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Several potent modern phenomena have cross-pollinated to create this lavish, messy fantasy series. Few individuals have stamped their own style and taste on English-language pop culture so deeply as the creator and original showrunner of The Nevers, Joss Whedon, here once again dispensing the sort of clever-clever gags and cartoonified violence that helped to make his previous shows Buffy the Vampire Slayer (1996-2003), Angel (1999-2004) and Firefly (2002-03) some of the most beloved, analysed and imitated television of all time.
The concept is also familiar, from Marvel’s X-Men franchise (to the comic-book manifestation of which Whedon contributed) and from recent similarly themed endeavours such as The Umbrella Academy and Doom Patrol (both 2019): a group of individuals with special gifts support one another while society spurns them as freaks.
The theme takes in young women being judged, underestimated and exploited (undeniably a hot topic, if an awkward one for Whedon given the fact that his own conduct over decades of working with young actresses has been extensively questioned by numerous former underlings and one ex-wife), and society failing to appreciate diversity of thought and ability.
The aesthetic, finally, is steampunk, the durable retro-futuristic genre that has found particular popularity among the online young in the last decade or so. The result is a show that feels at once focus-grouped for maximum cool points and coated in layers of familiarity.
The setting is London, the year 1896. Numerous people are possessed of mysterious gifts and powers, seemingly related to the unexplained passage of some sort of airship over London three years before. Those affected are known as ‘the Touched’, and their strange characteristics – from telekinesis to magical opera-singing to giant size – are called ‘turns’. They are oppressed and abused, but have one source of support: an ‘orphanage’ where their kind can live together and be protected, their powers respected.
Two of their number, Amalia True (Laura Donnelly) and Penance Adair (Ann Skelly), strive to round up stray Touched and bring them into the orphanage’s embrace. This process is becoming increasingly hazardous, however, due to a mounting number of foes. Amalia and Penance are on the wrong side of a crime boss and the monsters he uses as muscle; the Touched they seek to protect are being kidnapped and subjected to cruel experiments; and their own pasts haunt them, while happy futures seem ruled out by anti-Touched prejudice. Oh – and a religious-minded serial killer appears to be at work.
This is all just in the first couple of episodes. The Nevers has a huge cast of characters and a lot going on, all hurriedly introduced and hectically depicted. Donnelly and Skelly, who dominate the screen time, give vibrant, considered and contrasting performances – Donnelly’s Amalia a sad-eyed cynic with a past, Skelly’s Penance a ray of sunshine with impeccable comic timing.
Whedon has never lacked the ability to identify talented actresses and draw brilliant work out of them. And yet the extreme violence these characters both enact and suffer feels odd: crude in its bone-crunching, face-smashing extremity, and out of place in this fanciful context. It would surely be too grim to suggest that Whedon’s recent troubles have left him feeling punitive towards his own pert, pretty creations, but the preoccupation with girls getting hurt is troubling. There isn’t enough depth to script or story, meanwhile, to support any notion that he’s making a serious comment about women’s precarious lives, either in Victorian times or now. It feels like a whimsical kids’ show in which people keep saying ‘fuck’ and having their faces smashed in.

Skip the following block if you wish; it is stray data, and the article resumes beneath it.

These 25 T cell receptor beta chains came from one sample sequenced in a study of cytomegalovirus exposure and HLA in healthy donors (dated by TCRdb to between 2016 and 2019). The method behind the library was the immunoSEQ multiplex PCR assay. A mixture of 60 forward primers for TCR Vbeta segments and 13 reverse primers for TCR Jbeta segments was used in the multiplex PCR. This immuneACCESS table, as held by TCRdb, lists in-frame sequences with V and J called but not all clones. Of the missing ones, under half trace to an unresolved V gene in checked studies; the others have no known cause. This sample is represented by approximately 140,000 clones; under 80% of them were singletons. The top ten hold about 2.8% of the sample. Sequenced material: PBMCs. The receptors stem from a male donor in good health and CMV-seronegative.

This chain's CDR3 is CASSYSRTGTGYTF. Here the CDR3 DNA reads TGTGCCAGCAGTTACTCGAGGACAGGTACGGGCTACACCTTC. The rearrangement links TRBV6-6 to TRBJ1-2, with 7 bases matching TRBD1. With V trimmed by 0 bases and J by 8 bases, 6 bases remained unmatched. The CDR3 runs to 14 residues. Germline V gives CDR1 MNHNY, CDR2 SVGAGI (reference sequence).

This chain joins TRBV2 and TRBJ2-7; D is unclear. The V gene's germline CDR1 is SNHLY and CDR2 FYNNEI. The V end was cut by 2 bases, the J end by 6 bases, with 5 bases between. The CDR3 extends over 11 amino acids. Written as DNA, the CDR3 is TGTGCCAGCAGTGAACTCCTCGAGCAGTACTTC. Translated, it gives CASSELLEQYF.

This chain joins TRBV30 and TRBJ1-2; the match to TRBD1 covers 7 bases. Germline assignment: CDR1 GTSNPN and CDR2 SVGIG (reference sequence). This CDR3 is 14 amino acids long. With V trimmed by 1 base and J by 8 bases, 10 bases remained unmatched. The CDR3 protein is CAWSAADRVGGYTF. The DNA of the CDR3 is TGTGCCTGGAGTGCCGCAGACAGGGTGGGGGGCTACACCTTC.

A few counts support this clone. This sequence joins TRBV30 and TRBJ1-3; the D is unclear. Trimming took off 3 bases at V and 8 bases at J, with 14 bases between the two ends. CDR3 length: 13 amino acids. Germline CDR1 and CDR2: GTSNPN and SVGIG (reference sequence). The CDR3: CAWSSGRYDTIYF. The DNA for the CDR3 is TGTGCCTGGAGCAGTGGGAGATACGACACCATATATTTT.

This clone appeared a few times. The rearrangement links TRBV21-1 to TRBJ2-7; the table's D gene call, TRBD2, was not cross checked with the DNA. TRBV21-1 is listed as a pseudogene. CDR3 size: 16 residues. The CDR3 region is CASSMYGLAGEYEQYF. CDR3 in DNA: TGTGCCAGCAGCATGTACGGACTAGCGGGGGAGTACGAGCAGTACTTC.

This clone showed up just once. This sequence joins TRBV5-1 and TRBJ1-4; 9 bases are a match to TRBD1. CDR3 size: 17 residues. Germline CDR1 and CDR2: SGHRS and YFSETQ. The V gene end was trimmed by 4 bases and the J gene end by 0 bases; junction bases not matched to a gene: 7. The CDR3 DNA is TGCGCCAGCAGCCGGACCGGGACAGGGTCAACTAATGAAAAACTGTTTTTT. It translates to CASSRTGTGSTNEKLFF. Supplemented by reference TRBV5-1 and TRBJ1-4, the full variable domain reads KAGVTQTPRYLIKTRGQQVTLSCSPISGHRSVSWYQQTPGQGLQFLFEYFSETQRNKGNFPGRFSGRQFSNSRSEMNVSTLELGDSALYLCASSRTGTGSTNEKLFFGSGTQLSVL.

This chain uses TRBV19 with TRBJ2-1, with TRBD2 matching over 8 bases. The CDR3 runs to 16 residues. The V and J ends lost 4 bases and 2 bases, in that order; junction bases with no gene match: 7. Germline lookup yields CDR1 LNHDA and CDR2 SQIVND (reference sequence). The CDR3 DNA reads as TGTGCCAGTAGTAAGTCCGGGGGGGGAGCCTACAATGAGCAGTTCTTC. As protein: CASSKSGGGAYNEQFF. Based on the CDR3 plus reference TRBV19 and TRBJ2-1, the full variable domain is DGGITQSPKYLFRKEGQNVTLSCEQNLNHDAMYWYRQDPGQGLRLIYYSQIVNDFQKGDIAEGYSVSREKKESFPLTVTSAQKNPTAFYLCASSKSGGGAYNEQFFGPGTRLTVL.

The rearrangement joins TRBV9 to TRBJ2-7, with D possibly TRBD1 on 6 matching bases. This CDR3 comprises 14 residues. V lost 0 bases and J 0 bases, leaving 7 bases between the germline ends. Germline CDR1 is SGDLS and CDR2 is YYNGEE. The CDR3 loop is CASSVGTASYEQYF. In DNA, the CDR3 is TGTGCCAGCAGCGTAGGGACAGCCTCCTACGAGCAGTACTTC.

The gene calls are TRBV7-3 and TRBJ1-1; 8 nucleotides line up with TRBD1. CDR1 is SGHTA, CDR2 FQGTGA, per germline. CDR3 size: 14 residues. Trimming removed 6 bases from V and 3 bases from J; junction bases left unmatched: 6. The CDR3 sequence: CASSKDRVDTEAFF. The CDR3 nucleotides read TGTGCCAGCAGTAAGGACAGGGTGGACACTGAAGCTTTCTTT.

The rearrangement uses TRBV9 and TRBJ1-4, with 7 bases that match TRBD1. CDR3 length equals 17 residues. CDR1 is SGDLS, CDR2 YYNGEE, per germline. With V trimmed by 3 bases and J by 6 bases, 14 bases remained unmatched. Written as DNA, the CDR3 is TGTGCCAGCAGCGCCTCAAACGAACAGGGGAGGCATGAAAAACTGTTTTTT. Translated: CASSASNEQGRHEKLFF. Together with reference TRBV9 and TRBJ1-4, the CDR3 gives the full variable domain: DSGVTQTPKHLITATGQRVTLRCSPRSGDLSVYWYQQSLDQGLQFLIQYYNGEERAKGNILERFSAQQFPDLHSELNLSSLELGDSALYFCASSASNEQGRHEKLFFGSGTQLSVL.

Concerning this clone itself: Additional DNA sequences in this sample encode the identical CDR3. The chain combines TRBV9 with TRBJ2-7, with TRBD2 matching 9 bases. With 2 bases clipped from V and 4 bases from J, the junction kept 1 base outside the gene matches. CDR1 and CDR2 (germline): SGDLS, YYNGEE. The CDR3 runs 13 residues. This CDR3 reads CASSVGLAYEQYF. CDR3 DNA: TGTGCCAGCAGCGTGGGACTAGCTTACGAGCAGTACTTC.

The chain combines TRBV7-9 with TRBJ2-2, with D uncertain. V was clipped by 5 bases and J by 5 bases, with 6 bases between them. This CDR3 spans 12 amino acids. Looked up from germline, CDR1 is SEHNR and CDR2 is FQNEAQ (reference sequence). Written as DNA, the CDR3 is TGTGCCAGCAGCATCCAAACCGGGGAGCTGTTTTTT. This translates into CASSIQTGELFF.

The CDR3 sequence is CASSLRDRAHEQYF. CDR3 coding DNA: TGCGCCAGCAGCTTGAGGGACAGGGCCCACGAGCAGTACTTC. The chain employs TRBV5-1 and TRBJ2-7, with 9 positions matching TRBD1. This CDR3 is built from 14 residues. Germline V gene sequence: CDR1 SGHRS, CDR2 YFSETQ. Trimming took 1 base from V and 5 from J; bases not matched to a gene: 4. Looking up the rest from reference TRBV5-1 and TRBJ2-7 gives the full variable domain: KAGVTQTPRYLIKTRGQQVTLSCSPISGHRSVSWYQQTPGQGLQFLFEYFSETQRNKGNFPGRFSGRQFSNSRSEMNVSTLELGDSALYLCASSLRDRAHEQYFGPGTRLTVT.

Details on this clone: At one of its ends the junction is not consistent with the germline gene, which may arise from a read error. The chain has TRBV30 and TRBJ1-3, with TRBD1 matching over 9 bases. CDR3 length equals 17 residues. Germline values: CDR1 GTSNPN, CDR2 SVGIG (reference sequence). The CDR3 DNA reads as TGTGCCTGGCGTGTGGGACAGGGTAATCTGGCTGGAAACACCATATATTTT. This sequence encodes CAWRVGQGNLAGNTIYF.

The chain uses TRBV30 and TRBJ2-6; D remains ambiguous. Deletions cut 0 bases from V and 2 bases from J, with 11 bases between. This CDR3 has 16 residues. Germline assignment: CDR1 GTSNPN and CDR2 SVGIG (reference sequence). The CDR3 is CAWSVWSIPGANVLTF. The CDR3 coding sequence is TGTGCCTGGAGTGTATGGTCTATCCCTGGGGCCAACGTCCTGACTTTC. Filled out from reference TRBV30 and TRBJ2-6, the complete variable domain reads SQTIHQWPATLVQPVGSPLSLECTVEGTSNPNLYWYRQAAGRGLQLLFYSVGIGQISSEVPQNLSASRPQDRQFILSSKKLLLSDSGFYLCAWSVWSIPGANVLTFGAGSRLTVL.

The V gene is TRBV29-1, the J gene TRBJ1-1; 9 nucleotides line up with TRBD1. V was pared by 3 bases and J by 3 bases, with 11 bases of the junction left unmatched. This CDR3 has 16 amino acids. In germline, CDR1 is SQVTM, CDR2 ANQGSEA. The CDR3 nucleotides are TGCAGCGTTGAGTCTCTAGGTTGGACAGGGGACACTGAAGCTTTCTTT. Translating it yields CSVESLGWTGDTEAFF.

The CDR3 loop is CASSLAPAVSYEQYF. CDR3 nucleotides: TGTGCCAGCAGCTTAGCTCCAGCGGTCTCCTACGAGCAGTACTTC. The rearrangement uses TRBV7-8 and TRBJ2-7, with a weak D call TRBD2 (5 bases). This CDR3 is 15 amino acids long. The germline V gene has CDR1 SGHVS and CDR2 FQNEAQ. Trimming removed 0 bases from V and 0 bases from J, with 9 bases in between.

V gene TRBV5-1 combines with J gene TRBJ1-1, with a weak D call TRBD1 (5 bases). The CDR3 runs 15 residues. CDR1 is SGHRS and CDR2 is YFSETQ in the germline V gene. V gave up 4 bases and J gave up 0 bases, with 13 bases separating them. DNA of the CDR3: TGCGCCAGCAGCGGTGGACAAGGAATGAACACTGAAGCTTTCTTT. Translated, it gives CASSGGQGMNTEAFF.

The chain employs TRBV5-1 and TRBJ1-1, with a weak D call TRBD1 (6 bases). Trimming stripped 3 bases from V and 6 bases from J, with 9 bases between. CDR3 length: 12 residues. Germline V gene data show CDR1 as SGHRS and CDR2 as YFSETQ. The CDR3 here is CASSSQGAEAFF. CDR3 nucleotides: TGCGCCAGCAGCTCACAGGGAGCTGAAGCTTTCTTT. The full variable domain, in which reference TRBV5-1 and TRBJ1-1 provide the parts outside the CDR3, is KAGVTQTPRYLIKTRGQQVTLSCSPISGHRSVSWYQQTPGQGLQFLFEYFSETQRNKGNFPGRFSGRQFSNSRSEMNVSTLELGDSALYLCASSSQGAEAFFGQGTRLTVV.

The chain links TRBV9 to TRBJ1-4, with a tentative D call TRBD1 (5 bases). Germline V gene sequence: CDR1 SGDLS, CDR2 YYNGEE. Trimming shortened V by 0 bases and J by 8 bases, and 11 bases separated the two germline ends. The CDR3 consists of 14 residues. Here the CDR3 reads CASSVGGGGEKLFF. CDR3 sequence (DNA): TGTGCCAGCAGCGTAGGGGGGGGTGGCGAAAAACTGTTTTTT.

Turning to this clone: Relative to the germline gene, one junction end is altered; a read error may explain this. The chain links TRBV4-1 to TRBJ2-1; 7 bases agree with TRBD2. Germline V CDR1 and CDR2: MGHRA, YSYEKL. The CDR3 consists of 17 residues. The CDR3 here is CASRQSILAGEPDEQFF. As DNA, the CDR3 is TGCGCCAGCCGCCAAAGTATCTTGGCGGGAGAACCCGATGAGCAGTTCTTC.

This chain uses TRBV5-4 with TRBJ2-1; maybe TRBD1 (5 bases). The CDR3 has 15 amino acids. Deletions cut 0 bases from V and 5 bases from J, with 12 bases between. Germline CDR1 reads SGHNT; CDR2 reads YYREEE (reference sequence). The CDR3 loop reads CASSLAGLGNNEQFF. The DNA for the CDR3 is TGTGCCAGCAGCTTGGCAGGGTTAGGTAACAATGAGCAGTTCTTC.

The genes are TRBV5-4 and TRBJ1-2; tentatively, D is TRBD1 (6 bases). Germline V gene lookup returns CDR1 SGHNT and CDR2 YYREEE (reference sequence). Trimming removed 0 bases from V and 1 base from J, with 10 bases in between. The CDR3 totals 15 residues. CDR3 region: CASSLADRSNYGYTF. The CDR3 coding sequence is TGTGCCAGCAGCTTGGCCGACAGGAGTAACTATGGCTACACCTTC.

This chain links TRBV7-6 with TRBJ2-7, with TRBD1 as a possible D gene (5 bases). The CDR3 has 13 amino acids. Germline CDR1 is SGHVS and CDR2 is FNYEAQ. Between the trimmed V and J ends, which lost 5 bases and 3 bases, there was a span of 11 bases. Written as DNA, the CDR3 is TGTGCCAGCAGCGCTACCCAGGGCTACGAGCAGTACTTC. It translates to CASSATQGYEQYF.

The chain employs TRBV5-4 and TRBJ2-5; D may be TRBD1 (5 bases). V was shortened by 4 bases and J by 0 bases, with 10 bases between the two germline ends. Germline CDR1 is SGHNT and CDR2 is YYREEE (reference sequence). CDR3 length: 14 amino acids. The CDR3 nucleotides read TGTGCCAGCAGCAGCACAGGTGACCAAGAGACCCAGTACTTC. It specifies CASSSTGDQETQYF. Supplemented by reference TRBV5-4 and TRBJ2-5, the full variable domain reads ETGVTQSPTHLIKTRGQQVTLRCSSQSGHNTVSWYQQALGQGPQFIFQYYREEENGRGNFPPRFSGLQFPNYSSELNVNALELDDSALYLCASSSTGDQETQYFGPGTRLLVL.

And there’s a key issue with this: at no point in what must have been a long and involved development process does anyone appear to have nailed down what age group the whole thing is for. Whedon (who quit the series during the shooting of its first season, reportedly because of the challenges of making it during the pandemic) has always spliced the conventionally childish with the more adult, right back to when he made a reportedly transformative contribution to the script for Toy Story (1995). In Whedon world, toys are secret wise-asses, superheroes are a serious business, you never have to put your schooldays behind you or give up your comic books, and no situation exists that cannot be joked about.
A fundamental respect for the considerations of childhood is at the heart not only of what Whedon does, but arguably of the entire ‘nerd culture’ that so dominates the current mainstream and of which he is a prime exponent. But The Nevers isn’t clashing childlike wonder with adult fretfulness, so much as garnishing a whimsical narrative with adult sex and violence. And whether or not one imputes much significance to Whedon’s personal behaviour, that’s a cocktail that leaves a distinctly peculiar taste in the mouth.
Sight & Sound June 2021
In our current issue, Mark Kermode and Prano Bailey–Bond talk Censor and the 80s British censorship massacre. Read if you dare! Plus the history of ‘video nasties’, Kelly Reichardt on First Cow, Suzanne Lindon’s Spring Blossom, the sprawling brilliance of Robert Altman’s Nashville, and vintage Jack Nicholson. Available in print and digitally.Find out more and get a copy